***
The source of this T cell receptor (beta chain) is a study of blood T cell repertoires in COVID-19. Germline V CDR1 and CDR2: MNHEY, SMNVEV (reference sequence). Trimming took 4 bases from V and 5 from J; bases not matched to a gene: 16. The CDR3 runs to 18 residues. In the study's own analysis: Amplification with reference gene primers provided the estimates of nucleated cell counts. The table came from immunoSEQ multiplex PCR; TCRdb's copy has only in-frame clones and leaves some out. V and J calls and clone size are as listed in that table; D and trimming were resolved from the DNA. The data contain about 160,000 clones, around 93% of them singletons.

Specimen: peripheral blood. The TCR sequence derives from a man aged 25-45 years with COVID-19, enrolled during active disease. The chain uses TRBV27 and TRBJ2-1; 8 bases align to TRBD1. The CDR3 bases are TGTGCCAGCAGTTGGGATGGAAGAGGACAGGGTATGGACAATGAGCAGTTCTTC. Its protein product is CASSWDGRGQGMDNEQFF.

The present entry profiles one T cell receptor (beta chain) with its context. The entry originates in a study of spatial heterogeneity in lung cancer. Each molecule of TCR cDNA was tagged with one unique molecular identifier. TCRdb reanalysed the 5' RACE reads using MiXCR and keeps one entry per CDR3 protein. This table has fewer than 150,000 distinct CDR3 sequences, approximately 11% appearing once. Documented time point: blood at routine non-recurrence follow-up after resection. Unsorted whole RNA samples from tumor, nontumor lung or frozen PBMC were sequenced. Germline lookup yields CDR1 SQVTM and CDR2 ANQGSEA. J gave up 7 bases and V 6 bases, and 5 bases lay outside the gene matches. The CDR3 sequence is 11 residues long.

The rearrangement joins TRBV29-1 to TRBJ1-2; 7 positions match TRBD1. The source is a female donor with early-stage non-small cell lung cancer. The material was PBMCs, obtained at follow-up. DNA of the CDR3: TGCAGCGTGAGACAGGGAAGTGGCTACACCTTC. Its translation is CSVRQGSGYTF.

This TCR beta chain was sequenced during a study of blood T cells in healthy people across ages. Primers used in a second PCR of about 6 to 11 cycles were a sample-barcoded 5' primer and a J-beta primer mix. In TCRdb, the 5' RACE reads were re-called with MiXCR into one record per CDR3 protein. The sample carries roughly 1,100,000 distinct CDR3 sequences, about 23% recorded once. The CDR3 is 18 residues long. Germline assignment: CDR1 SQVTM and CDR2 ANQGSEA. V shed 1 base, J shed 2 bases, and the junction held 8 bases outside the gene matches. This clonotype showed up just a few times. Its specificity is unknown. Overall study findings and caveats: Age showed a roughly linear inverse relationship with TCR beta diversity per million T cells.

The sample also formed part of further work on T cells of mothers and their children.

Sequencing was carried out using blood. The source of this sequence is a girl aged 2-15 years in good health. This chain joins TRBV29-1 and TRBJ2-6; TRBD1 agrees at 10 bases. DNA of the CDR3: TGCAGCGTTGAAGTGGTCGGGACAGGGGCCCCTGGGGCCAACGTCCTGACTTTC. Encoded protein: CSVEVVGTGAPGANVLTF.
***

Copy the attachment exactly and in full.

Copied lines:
The source of this T cell receptor (beta chain) is a study of blood T cell repertoires in COVID-19. Germline V CDR1 and CDR2: MNHEY, SMNVEV (reference sequence). Trimming took 4 bases from V and 5 from J; bases not matched to a gene: 16. The CDR3 runs to 18 residues. In the study's own analysis: Amplification with reference gene primers provided the estimates of nucleated cell counts. The table came from immunoSEQ multiplex PCR; TCRdb's copy has only in-frame clones and leaves some out. V and J calls and clone size are as listed in that table; D and trimming were resolved from the DNA. The data contain about 160,000 clones, around 93% of them singletons.

Specimen: peripheral blood. The TCR sequence derives from a man aged 25-45 years with COVID-19, enrolled during active disease. The chain uses TRBV27 and TRBJ2-1; 8 bases align to TRBD1. The CDR3 bases are TGTGCCAGCAGTTGGGATGGAAGAGGACAGGGTATGGACAATGAGCAGTTCTTC. Its protein product is CASSWDGRGQGMDNEQFF.

The present entry profiles one T cell receptor (beta chain) with its context. The entry originates in a study of spatial heterogeneity in lung cancer. Each molecule of TCR cDNA was tagged with one unique molecular identifier. TCRdb reanalysed the 5' RACE reads using MiXCR and keeps one entry per CDR3 protein. This table has fewer than 150,000 distinct CDR3 sequences, approximately 11% appearing once. Documented time point: blood at routine non-recurrence follow-up after resection. Unsorted whole RNA samples from tumor, nontumor lung or frozen PBMC were sequenced. Germline lookup yields CDR1 SQVTM and CDR2 ANQGSEA. J gave up 7 bases and V 6 bases, and 5 bases lay outside the gene matches. The CDR3 sequence is 11 residues long.

The rearrangement joins TRBV29-1 to TRBJ1-2; 7 positions match TRBD1. The source is a female donor with early-stage non-small cell lung cancer. The material was PBMCs, obtained at follow-up. DNA of the CDR3: TGCAGCGTGAGACAGGGAAGTGGCTACACCTTC. Its translation is CSVRQGSGYTF.

This TCR beta chain was sequenced during a study of blood T cells in healthy people across ages. Primers used in a second PCR of about 6 to 11 cycles were a sample-barcoded 5' primer and a J-beta primer mix. In TCRdb, the 5' RACE reads were re-called with MiXCR into one record per CDR3 protein. The sample carries roughly 1,100,000 distinct CDR3 sequences, about 23% recorded once. The CDR3 is 18 residues long. Germline assignment: CDR1 SQVTM and CDR2 ANQGSEA. V shed 1 base, J shed 2 bases, and the junction held 8 bases outside the gene matches. This clonotype showed up just a few times. Its specificity is unknown. Overall study findings and caveats: Age showed a roughly linear inverse relationship with TCR beta diversity per million T cells.

The sample also formed part of further work on T cells of mothers and their children.

Sequencing was carried out using blood. The source of this sequence is a girl aged 2-15 years in good health. This chain joins TRBV29-1 and TRBJ2-6; TRBD1 agrees at 10 bases. DNA of the CDR3: TGCAGCGTTGAAGTGGTCGGGACAGGGGCCCCTGGGGCCAACGTCCTGACTTTC. Encoded protein: CSVEVVGTGAPGANVLTF.